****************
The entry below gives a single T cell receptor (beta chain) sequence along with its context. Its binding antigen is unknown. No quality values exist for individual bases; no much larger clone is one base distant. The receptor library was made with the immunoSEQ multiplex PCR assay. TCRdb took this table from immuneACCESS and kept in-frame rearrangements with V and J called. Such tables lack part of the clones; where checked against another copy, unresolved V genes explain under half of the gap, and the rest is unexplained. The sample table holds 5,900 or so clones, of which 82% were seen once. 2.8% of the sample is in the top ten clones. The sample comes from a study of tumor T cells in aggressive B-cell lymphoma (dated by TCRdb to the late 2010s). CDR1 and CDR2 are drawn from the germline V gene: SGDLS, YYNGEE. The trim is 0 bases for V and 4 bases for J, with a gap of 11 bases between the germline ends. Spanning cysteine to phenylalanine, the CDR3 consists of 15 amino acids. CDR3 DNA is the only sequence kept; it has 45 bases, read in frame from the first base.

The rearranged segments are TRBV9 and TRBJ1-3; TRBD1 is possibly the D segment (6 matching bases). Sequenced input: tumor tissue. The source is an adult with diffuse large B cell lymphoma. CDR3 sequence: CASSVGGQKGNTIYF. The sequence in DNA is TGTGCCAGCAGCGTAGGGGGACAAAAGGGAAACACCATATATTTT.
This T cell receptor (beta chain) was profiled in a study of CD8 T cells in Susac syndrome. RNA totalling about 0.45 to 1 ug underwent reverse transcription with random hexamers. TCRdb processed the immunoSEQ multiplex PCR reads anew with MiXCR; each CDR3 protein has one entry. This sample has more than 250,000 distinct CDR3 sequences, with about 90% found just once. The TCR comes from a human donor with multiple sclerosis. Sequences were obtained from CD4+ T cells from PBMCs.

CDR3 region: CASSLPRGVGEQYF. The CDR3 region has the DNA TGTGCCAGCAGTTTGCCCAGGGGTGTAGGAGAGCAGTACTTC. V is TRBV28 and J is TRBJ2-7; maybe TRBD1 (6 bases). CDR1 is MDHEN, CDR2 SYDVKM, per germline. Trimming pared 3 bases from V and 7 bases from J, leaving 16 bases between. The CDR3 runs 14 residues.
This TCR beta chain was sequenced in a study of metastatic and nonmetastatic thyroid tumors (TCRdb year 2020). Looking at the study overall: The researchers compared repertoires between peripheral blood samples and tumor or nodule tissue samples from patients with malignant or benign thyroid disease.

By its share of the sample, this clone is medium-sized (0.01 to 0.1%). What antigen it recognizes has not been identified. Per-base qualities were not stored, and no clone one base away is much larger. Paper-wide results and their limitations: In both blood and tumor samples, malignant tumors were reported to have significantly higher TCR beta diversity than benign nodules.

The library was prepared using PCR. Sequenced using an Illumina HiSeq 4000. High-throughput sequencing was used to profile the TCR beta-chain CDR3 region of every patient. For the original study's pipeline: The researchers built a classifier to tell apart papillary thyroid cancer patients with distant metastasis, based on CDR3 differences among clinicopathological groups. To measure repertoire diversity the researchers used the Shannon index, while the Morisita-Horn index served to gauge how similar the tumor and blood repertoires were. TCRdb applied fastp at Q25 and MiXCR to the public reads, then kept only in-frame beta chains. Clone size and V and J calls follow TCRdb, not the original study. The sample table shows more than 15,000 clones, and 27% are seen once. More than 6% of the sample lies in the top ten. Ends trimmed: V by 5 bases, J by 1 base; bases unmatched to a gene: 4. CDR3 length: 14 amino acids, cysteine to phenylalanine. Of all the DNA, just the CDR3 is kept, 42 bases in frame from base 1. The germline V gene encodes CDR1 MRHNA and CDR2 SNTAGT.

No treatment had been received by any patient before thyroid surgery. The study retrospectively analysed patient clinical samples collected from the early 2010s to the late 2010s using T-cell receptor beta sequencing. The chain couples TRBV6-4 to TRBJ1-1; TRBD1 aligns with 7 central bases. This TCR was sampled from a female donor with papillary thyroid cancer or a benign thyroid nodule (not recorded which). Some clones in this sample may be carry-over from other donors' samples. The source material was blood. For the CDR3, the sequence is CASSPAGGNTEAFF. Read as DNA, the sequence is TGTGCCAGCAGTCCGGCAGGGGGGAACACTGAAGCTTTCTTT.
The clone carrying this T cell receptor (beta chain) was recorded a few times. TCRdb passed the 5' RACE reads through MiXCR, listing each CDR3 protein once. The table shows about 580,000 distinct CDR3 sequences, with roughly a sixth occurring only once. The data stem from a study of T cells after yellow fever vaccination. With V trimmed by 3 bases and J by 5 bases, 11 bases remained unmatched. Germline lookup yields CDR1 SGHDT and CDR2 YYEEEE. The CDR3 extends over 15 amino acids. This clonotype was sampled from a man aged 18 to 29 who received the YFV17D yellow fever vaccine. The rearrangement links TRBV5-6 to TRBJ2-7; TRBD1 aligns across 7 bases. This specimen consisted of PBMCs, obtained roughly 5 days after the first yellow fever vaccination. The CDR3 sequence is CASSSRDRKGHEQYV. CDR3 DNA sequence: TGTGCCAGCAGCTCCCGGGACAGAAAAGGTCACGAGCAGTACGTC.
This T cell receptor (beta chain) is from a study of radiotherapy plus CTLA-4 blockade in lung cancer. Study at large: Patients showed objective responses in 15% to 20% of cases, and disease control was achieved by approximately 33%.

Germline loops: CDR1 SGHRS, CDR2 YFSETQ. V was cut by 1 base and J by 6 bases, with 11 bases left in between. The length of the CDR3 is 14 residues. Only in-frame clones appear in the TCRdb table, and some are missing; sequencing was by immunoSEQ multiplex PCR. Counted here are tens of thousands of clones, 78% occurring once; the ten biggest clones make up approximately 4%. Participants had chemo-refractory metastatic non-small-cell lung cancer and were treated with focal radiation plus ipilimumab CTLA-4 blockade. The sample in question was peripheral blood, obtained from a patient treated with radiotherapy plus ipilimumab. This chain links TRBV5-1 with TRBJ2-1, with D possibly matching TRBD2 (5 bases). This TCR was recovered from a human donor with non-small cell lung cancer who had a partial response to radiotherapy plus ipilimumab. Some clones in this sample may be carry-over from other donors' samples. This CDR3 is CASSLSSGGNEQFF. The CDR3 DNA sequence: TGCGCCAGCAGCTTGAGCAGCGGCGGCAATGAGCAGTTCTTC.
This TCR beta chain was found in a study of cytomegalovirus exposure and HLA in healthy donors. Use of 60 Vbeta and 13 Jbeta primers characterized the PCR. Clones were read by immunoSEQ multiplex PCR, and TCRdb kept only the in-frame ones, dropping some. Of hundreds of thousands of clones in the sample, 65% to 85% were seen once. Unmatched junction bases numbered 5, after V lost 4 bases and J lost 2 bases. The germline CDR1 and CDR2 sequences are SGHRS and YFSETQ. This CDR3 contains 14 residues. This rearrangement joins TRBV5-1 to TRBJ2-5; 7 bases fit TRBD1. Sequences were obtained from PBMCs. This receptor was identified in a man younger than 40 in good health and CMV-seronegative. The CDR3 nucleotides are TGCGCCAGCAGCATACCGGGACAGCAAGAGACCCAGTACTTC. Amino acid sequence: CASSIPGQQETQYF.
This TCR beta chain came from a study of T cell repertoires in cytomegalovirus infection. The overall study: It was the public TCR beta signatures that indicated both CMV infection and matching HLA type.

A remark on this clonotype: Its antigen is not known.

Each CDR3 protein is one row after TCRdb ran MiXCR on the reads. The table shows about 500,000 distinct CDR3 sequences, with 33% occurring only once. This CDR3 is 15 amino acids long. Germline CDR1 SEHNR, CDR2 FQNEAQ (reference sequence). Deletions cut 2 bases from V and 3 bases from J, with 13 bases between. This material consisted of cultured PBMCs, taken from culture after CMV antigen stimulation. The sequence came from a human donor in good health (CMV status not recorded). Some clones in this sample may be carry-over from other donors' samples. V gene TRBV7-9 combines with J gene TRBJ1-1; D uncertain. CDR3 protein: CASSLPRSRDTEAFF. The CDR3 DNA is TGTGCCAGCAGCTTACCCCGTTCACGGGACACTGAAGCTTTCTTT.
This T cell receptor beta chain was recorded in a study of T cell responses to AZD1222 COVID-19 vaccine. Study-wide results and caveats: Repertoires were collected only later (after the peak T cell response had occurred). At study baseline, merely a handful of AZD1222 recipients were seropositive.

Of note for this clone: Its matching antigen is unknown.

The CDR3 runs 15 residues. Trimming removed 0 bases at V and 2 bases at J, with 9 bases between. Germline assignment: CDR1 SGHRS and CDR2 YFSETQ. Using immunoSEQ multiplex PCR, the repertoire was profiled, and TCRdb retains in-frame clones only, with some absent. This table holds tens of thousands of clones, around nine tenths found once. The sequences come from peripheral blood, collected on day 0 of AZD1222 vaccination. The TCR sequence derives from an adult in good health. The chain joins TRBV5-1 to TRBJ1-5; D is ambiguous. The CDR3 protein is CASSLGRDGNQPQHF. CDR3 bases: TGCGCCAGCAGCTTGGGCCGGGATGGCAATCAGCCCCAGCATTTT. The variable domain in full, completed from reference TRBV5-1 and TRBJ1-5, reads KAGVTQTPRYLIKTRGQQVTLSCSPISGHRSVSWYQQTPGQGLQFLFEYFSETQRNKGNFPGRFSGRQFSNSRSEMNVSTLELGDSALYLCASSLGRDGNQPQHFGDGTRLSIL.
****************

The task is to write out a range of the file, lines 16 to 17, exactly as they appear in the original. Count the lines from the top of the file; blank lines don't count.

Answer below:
This T cell receptor beta chain was recorded in a study of T cell responses to AZD1222 COVID-19 vaccine. Study-wide results and caveats: Repertoires were collected only later (after the peak T cell response had occurred). At study baseline, merely a handful of AZD1222 recipients were seropositive.

Of note for this clone: Its matching antigen is unknown.